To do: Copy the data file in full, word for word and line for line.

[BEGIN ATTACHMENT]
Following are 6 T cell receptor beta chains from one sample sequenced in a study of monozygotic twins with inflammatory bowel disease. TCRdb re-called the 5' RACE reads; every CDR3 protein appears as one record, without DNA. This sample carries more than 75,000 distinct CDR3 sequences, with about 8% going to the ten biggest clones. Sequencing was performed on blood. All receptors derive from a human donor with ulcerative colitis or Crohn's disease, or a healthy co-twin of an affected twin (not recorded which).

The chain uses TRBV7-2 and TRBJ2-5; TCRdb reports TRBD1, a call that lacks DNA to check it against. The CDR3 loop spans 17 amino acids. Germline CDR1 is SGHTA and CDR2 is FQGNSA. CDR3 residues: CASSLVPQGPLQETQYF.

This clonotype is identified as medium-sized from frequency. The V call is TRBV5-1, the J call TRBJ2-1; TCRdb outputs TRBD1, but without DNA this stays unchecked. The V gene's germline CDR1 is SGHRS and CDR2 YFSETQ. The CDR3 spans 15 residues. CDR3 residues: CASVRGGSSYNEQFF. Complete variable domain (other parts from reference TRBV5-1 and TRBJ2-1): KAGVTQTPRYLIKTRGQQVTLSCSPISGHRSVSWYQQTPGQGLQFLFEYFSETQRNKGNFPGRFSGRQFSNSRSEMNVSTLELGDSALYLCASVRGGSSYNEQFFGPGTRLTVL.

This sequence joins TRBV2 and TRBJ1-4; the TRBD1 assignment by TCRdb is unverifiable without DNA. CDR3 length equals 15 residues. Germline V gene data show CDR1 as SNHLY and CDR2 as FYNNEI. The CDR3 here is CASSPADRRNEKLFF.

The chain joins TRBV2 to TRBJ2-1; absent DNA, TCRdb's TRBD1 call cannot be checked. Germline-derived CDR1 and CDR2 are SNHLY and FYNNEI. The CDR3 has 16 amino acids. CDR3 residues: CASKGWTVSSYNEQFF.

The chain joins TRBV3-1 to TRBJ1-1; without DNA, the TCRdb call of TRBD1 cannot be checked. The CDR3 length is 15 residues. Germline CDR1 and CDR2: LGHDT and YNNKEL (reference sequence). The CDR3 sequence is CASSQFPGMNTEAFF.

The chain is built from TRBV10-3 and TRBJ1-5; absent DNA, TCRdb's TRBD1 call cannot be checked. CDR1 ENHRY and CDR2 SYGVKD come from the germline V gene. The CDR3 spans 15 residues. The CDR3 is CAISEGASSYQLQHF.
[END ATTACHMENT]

Following are 6 T cell receptor beta chains from one sample sequenced in a study of monozygotic twins with inflammatory bowel disease. TCRdb re-called the 5' RACE reads; every CDR3 protein appears as one record, without DNA. This sample carries more than 75,000 distinct CDR3 sequences, with about 8% going to the ten biggest clones. Sequencing was performed on blood. All receptors derive from a human donor with ulcerative colitis or Crohn's disease, or a healthy co-twin of an affected twin (not recorded which).

The chain uses TRBV7-2 and TRBJ2-5; TCRdb reports TRBD1, a call that lacks DNA to check it against. The CDR3 loop spans 17 amino acids. Germline CDR1 is SGHTA and CDR2 is FQGNSA. CDR3 residues: CASSLVPQGPLQETQYF.

This clonotype is identified as medium-sized from frequency. The V call is TRBV5-1, the J call TRBJ2-1; TCRdb outputs TRBD1, but without DNA this stays unchecked. The V gene's germline CDR1 is SGHRS and CDR2 YFSETQ. The CDR3 spans 15 residues. CDR3 residues: CASVRGGSSYNEQFF. Complete variable domain (other parts from reference TRBV5-1 and TRBJ2-1): KAGVTQTPRYLIKTRGQQVTLSCSPISGHRSVSWYQQTPGQGLQFLFEYFSETQRNKGNFPGRFSGRQFSNSRSEMNVSTLELGDSALYLCASVRGGSSYNEQFFGPGTRLTVL.

This sequence joins TRBV2 and TRBJ1-4; the TRBD1 assignment by TCRdb is unverifiable without DNA. CDR3 length equals 15 residues. Germline V gene data show CDR1 as SNHLY and CDR2 as FYNNEI. The CDR3 here is CASSPADRRNEKLFF.

The chain joins TRBV2 to TRBJ2-1; absent DNA, TCRdb's TRBD1 call cannot be checked. Germline-derived CDR1 and CDR2 are SNHLY and FYNNEI. The CDR3 has 16 amino acids. CDR3 residues: CASKGWTVSSYNEQFF.

The chain joins TRBV3-1 to TRBJ1-1; without DNA, the TCRdb call of TRBD1 cannot be checked. The CDR3 length is 15 residues. Germline CDR1 and CDR2: LGHDT and YNNKEL (reference sequence). The CDR3 sequence is CASSQFPGMNTEAFF.

The chain is built from TRBV10-3 and TRBJ1-5; absent DNA, TCRdb's TRBD1 call cannot be checked. CDR1 ENHRY and CDR2 SYGVKD come from the germline V gene. The CDR3 spans 15 residues. The CDR3 is CAISEGASSYQLQHF.